1995’s Seven (aka Se7en) is one of the most compelling and terrifying psychological thrillers ever made, but it doesn’t exactly cry out for a sequel. Nonetheless, the studio pursued this, and – believe it or not – they entertained the idea of a second film which revealed Morgan Freeman’s William Somerset to be a psychic.

Unsurprisingly no one involved in the original movie would agree to this, and the script was eventually reworked into 2016 movie Solace, which features Anthony Hopkins as a psychic doctor who works with the FBI to track down a serial killer.

4. The Bodyguard 2

Credit: Terry Fincher/Princess Diana Archive/Getty Images

Released in 1992 and starring Kevin Costner and legendary singer Whitney Houston in her first-ever acting role, The Bodyguard cast Costner as an ex-Secret Service agent hired to protect Houston’s pop star. After the first film became a big box office success, Costner had a somewhat surprising suggestion for who he should protect in the follow-up.

It was suggested that The Bodyguard 2 would have co-starred Diana, Princess of Wales as a fictionalised version of herself. As unlikely as seems, Costner says Diana agreed to make the movie, and was sent the script just before her untimely death in 1997.

3. Roger Rabbit II: The Toon Platoon

1988’s groundbreaking live action/animation crossover Who Framed Roger Rabbit was a massive success. Planned follow-up Roger Rabbit II: The Toon Platoon would in fact have been a prequel, following Roger and his animated buddies serving in the US military during World War II.

Unfortunately, producer Steven Spielberg was not on board with this idea; after making 1993’s Schindler’s List, he was uncomfortable with any light-hearted treatment of the Second World War. This and other disagreements with top brass at studio Disney saw the project cancelled.

2. Gladiator 2: Christ Killer

2000’s Gladiator wowed audiences and critics, cleaned up at the box office and the Oscars and made Russell Crowe a superstar. Naturally a sequel was hoped for, but there was a problem: Crowe’s Maximus is inescapably dead at the end of the first film. To deal with this, a script was written (by Australian singer-songwriter Nick Cave, of all people) which would have seen Maximus mystically come back to life.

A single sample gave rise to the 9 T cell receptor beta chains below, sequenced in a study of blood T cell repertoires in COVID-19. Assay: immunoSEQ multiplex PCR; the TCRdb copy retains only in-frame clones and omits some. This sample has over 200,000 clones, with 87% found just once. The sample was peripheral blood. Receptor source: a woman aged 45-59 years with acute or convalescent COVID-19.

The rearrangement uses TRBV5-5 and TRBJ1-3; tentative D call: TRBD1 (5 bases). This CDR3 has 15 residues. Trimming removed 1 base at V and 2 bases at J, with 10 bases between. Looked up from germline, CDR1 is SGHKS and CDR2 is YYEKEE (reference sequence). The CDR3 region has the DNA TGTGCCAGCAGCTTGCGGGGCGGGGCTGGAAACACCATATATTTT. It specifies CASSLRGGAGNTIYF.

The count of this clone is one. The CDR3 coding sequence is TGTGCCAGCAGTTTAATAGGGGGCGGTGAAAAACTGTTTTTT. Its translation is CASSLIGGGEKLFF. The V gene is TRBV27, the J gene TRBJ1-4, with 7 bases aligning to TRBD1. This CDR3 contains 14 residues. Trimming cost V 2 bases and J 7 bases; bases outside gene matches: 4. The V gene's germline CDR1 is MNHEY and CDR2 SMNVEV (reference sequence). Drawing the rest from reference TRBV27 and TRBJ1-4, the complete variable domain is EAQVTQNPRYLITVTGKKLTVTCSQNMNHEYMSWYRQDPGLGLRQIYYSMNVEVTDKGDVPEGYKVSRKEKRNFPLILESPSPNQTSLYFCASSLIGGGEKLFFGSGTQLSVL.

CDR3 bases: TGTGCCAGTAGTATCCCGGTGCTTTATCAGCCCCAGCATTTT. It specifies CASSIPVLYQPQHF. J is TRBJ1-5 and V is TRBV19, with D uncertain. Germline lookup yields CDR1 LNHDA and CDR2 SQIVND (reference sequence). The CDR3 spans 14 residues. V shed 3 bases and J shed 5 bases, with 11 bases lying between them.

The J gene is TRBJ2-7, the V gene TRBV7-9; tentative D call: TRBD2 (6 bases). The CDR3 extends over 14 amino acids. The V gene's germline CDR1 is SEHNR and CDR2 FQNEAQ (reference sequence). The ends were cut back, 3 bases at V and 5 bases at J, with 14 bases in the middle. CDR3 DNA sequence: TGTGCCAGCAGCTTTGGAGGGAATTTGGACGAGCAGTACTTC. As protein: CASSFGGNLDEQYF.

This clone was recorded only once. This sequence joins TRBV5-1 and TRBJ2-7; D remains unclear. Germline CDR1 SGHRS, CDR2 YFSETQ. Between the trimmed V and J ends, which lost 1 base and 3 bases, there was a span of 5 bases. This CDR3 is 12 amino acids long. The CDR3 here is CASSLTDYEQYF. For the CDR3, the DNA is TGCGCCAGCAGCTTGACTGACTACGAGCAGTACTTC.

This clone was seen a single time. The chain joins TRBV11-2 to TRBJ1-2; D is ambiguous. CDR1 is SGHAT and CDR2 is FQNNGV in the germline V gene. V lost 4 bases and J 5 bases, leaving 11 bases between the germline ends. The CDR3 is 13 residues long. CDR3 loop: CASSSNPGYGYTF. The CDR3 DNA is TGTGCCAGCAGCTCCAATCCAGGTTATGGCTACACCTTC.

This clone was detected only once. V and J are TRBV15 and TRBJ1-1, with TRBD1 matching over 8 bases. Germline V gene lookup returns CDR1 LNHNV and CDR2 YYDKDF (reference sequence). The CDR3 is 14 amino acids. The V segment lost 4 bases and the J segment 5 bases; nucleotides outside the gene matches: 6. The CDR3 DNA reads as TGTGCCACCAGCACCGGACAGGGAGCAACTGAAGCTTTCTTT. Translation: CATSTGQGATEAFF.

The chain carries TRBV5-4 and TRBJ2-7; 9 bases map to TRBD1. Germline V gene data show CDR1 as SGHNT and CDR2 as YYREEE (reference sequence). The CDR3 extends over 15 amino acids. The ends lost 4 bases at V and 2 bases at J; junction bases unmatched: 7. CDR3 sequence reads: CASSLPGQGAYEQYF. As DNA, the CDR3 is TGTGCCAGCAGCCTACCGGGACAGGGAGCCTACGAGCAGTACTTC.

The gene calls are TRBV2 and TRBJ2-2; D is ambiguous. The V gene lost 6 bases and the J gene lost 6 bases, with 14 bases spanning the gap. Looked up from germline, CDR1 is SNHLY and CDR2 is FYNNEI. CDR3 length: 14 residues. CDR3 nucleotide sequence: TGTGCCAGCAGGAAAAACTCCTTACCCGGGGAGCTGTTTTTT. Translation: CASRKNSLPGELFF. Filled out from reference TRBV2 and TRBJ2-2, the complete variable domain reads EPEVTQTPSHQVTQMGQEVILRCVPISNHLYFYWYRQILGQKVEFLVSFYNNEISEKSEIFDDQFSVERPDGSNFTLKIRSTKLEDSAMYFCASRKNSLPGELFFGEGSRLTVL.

Gladiator 2: Christ Killer then followed a seemingly immortal Maximus through time, seeing him do combat in history’s most memorable armed conflicts, from the Crusades all the way to the Vietnam war. Unsurprisingly, this was considered way too weird to make, and it is not believed that the upcoming Gladiator sequel has anything to do with this script.

1. Indiana Jones and the Monkey King

After the huge success of Raiders of the Lost Ark and the more controversial Indiana Jones and the Temple of Doom, producer George Lucas and director Steven Spielberg hired up-and-coming screenwriter Chris Colombus to write the third movie, then entitled Indiana Jones and the Monkey King. This would have seen Harrison Ford’s adventurer hit the African jungles, ride a rhino, and battle armies of intelligent gorillas as well as cybernetically-enhanced Nazi super-soldiers.

This script was thrown out for being way too over-the-top and expensive, and screenwriter Jeffrey Boam was instead hired to pen what ultimately became the third film in the series, 1989’s Indiana Jones and the Last Crusade.